Four face jail following Nicoll collapse enquiry

08 May 2008

Singapore: Criminal prosecutions could follow publication of a report into the cause of last year's Nicoll Highway Station collapse in Singapore, which killed four construction workers (see iC's May 2004 news pages). The Committee of Inquiry's (COI) report recommended that legal action be taken against contractor Nishimatsu Construction, three of its officials and one from the Land Transport Authority of Singapore.

The collapse of the cut and cover excavation for the Nicoll Highway station box on Contract C824 of the Circle Line Metro project occurred at 3.30 pm on 20 April 2004.

The COI states that the collapse could have been prevented and that blame for the incident lies with the contractor, a joint venture of Nisihimatsu and Lum Chang.

As a result of the findings the COI has recommended that Nishimatsu should be prosecuted under the Factories Act and could face a US$ 120000 fine. The report also found that NishWF matsu's project director, project coordinator and design manager, along with the LTA project manager, are also liable for prosecution. If found guilty, the four will face either fines of up to US$ 120000 or a maximum of 12 months in jail.

The excavation was being carried out using ‘bottom-up’construction methods with diaphragm walls supported by a system of king posts, walers and struts. The excavation had reached the ninth of 10 levels, 30 m below ground level, when the cave-in occurred. This led to severe subsidence to a 13000 m2 area, and caused a 100 m section of the Nicoll Highway to collapse.

According the COI's investigation, the collapse did not happen suddenly but was caused by a chain of technical and administrative factors. The COI also stated that warnings of the impending collapse were not taken seriously.

The three main causes outlined in the report were under design of the diaphragm wall through use of an inappropriate soil simulation model, under-design of the waler connection in the strutting system and deviations in the actual construction.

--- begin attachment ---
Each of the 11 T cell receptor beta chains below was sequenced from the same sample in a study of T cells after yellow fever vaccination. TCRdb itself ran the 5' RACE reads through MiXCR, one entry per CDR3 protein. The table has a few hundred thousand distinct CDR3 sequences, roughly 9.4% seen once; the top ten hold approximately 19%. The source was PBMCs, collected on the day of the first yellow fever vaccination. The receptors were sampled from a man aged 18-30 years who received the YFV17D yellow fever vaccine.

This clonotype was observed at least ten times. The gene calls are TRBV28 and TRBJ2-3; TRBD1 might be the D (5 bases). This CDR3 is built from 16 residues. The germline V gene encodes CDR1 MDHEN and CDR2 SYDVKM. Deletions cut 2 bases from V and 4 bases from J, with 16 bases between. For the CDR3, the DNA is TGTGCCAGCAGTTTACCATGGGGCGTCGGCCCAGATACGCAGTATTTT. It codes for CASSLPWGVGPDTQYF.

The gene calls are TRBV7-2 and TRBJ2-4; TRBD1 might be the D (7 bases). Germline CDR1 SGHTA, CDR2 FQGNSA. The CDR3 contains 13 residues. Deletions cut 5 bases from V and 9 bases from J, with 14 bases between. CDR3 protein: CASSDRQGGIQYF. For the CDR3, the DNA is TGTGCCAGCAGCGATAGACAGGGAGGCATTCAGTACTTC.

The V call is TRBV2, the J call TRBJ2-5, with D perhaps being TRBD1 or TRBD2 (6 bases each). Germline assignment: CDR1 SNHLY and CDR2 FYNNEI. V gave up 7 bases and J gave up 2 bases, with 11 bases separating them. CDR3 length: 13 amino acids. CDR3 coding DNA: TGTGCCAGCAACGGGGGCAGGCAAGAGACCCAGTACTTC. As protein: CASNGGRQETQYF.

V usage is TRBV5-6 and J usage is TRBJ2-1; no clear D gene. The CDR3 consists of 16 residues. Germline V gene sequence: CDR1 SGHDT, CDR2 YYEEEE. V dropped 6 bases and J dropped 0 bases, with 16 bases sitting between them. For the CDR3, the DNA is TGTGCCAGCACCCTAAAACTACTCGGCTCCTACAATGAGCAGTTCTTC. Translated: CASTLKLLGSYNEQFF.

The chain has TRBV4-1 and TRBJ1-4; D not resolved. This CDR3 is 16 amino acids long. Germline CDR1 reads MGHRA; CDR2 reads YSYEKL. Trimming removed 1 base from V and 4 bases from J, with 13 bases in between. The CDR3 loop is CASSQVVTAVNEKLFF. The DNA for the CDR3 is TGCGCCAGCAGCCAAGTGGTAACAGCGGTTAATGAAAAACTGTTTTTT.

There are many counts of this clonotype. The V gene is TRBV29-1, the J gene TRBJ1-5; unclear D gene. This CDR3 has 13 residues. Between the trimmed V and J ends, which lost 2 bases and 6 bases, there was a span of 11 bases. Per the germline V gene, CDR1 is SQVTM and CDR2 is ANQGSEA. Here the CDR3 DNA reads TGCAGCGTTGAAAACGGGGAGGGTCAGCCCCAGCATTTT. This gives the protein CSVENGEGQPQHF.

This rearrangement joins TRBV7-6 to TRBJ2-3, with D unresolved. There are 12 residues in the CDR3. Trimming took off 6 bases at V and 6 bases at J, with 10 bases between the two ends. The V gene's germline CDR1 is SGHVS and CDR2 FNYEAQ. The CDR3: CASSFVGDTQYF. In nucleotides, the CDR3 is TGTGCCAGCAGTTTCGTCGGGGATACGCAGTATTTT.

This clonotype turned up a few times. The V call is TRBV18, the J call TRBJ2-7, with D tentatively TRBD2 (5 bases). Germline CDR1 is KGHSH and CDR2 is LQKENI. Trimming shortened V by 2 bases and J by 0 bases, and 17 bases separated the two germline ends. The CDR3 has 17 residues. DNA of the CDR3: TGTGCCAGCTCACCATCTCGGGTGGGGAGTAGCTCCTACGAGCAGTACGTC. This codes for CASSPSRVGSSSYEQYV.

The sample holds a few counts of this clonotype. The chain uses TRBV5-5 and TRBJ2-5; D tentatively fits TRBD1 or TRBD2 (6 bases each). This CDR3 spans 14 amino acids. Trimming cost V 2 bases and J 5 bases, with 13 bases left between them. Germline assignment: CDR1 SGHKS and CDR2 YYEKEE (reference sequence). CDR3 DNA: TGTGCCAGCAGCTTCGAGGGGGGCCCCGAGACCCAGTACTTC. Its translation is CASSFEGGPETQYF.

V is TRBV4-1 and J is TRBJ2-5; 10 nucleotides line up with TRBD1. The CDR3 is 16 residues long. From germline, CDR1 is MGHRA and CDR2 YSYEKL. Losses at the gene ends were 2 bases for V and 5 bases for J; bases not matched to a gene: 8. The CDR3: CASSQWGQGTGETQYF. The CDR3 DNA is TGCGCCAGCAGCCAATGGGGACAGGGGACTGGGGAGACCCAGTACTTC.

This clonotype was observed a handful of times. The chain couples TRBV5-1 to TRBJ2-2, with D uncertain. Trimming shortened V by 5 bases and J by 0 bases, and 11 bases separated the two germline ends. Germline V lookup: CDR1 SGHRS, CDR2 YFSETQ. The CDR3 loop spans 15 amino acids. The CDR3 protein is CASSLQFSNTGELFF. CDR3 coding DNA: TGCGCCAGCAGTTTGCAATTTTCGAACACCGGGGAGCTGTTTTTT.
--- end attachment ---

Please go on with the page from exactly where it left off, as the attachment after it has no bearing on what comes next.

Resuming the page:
Excessive wall deflections, surging inclinometer readings, buckled waler beams and stiffener plates, ground settlement and plunging strain gauge readings were observed before the collapse.

“Monitoring of instrumentation was not carried out on a daily basis and the opportunity to detect adverse trends was lost,” said the report.

The COI's interim report also raised questions about safety on the scheme itself and the safety culture in Singapore.

“The Nicoll Highway collapse was rooted, among others, in failures in defensive systems that did not adequately deal with hazard identification, risk avoidance and reduction or control of the remaining residual risks,”it said.

Singapore's Ministry of Manpower is now in the process of introducing the Workplace Safety and Health Act to address the issues raised by the report. The LTA is also re-examining its project management process and has established a risk register to cover safety, design and construction on all sites.

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